Lloyd Price, who dominated the pop charts in the late 1950s with hits like “Stagger Lee” and “Personality,” died from complications of diabetes at the age of 88. Inducted into the Rock & Roll Hall of Fame in 1998, Price was a legend for his voice, songs and visionary approach to his business.
Price was a gifted songwriter who understood the importance of his own song copyrights and insisted on maintaining control of his work in a way that was almost unique in the early years of rock ’n’ roll. That determination insured his financial security in later years, but the singer believed that it cost him opportunities in a business built on artists who weren’t supposed to ask too many questions.
Price, one of 11 children, was born in Kenner, Louisiana, in 1933. He dropped out of high school and was working construction and singing in a band when legendary New Orleans producer and World War II veteran Dave Bartholomew auditioned Price at age 19.
Lawdy Miss Clawdy
Price played Bartholomew a song that he’d written and the old hitmaker knew he had a winner. “Lawdy Miss Clawdy” was a No. 1 R&B hit in 1952.
It’s hard to believe a kid wrote this song. There had been records by Black artists that scored on the pop charts before, but “Lawdy Miss Clawdy” was the first record aimed at a Black audience to have a huge impact on White teenagers.
One of those teenagers was future Army soldier Elvis Presley, who recorded a spectacular version four years later during sessions for his debut album.
Price was on a roll with five top-10 hits on the R&B charts when the Army drafted him in 1954. He believed it was because White Americans saw him as a threat.
“Truly, that’s one of the reasons why I got drafted in the service,” he told The New York Times in 1998. “It was a revolution underground that nobody could stop. The lady at the draft board said Washington wanted me in the Army. Their children were dancing to ‘Lawdy Miss Clawdy.’”
While Price served his country in Korea, Chuck Berry, Little Richard and Fats Domino came on the scene and took advantage of the crossover path that he had blazed for them. When he returned to the states, Price started his own label, KRC Records.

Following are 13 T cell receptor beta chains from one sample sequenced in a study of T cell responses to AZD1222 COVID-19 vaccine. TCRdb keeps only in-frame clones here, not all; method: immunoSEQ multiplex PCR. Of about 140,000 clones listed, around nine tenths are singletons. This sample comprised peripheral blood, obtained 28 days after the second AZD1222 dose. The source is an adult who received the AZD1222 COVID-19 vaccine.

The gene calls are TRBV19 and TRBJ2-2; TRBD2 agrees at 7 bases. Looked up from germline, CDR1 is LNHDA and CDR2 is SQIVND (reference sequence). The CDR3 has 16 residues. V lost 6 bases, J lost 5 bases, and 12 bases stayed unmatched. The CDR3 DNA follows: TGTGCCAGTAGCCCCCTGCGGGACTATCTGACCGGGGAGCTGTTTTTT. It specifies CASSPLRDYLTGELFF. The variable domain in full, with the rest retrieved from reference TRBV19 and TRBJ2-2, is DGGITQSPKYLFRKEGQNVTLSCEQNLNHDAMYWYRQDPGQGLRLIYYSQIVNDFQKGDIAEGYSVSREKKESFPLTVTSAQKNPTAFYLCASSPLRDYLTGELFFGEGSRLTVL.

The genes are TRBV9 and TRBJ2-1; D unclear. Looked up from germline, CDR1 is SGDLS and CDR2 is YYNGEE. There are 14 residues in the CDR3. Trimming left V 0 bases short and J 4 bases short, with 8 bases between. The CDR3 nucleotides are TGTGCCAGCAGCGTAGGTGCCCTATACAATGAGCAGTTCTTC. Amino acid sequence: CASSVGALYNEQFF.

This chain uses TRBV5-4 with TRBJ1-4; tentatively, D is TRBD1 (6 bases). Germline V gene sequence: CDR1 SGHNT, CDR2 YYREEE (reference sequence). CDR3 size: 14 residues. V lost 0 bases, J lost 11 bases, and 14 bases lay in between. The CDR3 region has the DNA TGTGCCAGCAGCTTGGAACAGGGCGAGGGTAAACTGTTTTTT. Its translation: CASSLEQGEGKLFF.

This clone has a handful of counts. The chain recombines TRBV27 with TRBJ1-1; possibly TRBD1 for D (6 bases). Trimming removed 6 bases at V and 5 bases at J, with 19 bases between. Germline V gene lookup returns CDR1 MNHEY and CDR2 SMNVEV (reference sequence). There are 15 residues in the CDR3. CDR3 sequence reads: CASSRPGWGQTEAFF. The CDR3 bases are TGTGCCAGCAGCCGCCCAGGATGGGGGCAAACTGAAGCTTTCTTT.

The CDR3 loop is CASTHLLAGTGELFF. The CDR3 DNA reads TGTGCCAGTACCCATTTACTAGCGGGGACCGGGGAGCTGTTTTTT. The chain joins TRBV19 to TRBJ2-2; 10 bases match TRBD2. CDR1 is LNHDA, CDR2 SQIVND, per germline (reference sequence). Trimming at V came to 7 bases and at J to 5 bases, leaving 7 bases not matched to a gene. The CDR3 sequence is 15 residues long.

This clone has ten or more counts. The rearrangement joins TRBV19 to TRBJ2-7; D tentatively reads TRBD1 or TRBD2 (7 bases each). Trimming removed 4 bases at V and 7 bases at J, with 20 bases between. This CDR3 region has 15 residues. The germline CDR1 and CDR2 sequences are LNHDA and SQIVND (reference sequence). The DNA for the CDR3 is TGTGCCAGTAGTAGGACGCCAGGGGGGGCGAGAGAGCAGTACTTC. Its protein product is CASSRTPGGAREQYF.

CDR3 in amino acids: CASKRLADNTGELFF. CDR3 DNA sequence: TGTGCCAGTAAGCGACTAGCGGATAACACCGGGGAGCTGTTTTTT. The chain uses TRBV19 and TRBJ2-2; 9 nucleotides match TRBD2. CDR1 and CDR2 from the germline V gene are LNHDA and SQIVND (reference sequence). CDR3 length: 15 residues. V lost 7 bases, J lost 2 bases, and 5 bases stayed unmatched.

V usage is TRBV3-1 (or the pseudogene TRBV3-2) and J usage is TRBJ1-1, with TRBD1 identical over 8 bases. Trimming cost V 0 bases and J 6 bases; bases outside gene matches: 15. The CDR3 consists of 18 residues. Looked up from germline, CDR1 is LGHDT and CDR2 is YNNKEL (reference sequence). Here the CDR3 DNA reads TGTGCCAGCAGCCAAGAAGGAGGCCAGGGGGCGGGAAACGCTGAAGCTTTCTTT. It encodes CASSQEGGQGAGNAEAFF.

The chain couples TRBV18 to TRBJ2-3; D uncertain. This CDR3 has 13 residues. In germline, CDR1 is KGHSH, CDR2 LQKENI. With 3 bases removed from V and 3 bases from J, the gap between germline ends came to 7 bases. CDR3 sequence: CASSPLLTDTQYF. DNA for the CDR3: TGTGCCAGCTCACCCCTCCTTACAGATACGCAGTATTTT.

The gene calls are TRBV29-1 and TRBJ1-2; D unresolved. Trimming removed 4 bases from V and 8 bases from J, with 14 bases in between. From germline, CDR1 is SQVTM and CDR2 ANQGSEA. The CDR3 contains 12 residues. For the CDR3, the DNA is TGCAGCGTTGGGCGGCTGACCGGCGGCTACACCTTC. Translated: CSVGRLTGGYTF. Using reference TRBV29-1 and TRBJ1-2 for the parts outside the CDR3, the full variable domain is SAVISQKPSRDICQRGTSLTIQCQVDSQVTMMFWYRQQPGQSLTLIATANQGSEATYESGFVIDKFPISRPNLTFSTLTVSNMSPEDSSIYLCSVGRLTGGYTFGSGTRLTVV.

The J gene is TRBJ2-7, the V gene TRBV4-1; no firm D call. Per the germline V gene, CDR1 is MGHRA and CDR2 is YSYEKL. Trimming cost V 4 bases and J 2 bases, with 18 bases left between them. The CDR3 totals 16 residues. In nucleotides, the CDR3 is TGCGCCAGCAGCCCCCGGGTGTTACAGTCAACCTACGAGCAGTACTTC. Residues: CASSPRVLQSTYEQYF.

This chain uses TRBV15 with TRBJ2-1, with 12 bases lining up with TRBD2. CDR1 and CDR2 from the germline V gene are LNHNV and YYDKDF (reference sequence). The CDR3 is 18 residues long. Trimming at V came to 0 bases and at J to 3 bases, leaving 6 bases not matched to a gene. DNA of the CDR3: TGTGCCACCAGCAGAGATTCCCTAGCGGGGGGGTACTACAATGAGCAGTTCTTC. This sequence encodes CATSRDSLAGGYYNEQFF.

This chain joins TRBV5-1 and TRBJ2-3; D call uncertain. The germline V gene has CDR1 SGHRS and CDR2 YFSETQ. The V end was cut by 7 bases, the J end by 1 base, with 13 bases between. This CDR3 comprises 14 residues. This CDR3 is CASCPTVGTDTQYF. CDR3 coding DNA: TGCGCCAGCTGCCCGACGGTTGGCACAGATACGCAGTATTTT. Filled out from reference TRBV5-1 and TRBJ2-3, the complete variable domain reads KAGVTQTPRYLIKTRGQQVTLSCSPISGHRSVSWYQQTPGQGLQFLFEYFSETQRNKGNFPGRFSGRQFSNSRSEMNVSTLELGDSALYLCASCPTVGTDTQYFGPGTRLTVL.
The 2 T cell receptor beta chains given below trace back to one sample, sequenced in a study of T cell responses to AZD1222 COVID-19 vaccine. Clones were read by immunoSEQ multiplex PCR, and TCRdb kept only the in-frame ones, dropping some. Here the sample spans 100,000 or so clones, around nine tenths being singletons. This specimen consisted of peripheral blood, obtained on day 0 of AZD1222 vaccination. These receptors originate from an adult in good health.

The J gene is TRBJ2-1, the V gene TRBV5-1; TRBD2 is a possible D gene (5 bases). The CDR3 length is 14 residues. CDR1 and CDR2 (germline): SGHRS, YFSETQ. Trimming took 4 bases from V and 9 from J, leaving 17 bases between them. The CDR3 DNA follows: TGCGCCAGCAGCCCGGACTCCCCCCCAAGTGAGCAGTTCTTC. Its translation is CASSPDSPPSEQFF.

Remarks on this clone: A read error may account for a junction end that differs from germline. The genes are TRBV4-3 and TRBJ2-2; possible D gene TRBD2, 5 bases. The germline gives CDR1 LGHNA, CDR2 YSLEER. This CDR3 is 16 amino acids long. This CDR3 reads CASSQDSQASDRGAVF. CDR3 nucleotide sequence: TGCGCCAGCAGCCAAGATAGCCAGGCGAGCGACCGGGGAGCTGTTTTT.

“Just Because” was the first release, and its early success led Price to lease the recording to the ABC-Paramount label, which helped him take the song to No. 3 on the R&B charts and gave Price his first Top 40 hit.
Price hit a slow patch over the rest of 1957, releasing a series of singles that didn’t chart as he worked out his sound and prepared from the massive success that would arrive in 1958.
“Stagger Lee” is one of the core texts of American popular music, telling the story of “Stack” Lee Shelton’s murder of Billy Lyons in St. Louis during Christmas 1895. The first mention of a song about the incident was in 1897, but the first recorded version was by Waring’s Pennsylvanians in 1923. The song was passed around and mutated at the hands of blues musicians all over the South, most of whom worked out their own take on the story.
Price shared songwriting credit with Harold Logan on the version he released in late 1958. The recording took the country by storm and reached No. 1 on the pop and R&B charts by early 1959. This record was so huge that Pat Boone recorded a toned-down version of the hit as part of his careerlong campaign to drain all the groove out of R&B hits.
Price and Logan wrote the singer’s next big hit from scratch. “Personality” shot to No. 1 on the R&B charts and camped out at No. 2 on the pop charts. It was blocked from No. 1 by the cultural phenomenon that was Johnny Horton’s “The Battle of New Orleans,” a song whose story amounts to most of what Americans know about the War of 1812.
“Personality” may not have gone No. 1, but it defined Price’s career and he advertised himself as “Mr. Personality” for the rest of his performing career.
I’m Gonna Get Married
Price’s last top-five hit came in 1959 with “I’m Gonna Get Married.” He had some middling chart action over the next couple of years, but the hits had dried up by the time the Beatles arrived and kicked off the British Invasion.
Price adapted and continued to succeed. He formed the Double-L Records label with Logan and discovered Wilson Pickett, releasing the singer’s first album. In 1968, Logan and Price opened Lloyd Price’s Turntable Club in New York on the site of the old Birdland jazz club on Broadway. The pair had some threats from organized crime, and Logan was shot and killed in 1969.
Price packed up and moved to Nigeria, where he eventually reinvented himself as a fight promoter, partnering with Don King to promote the Muhammad Ali/George Foreman Rumble in the Jungle bout in Zaire in 1974. Price organized the Zaire 74 music festival starring James Brown, B.B. King and Navy vet Bill Withers.
Price returned to the United States after the 1983 coup in Nigeria and went into the real-estate development and construction businesses. He ran a food distribution firm called Global Icon Brands.
When Price was elected to the Rock and Roll Hall of Fame in 1998, he considered turning down the offer because he thought it had taken the organization too long to recognize his achievements. Fortunately, he cooled down and showed up for the ceremony, performing “Stagger Lee” with an all-star band led by fellow Army vet John Fogerty.
Price’s name might not be at the top of the list when you think of the pioneering rock and R&B artists of the 1950s, but James Brown, Little Richard, Elvis Presley and dozens of others built their careers on top of his early successes. Rest in peace, soldier.
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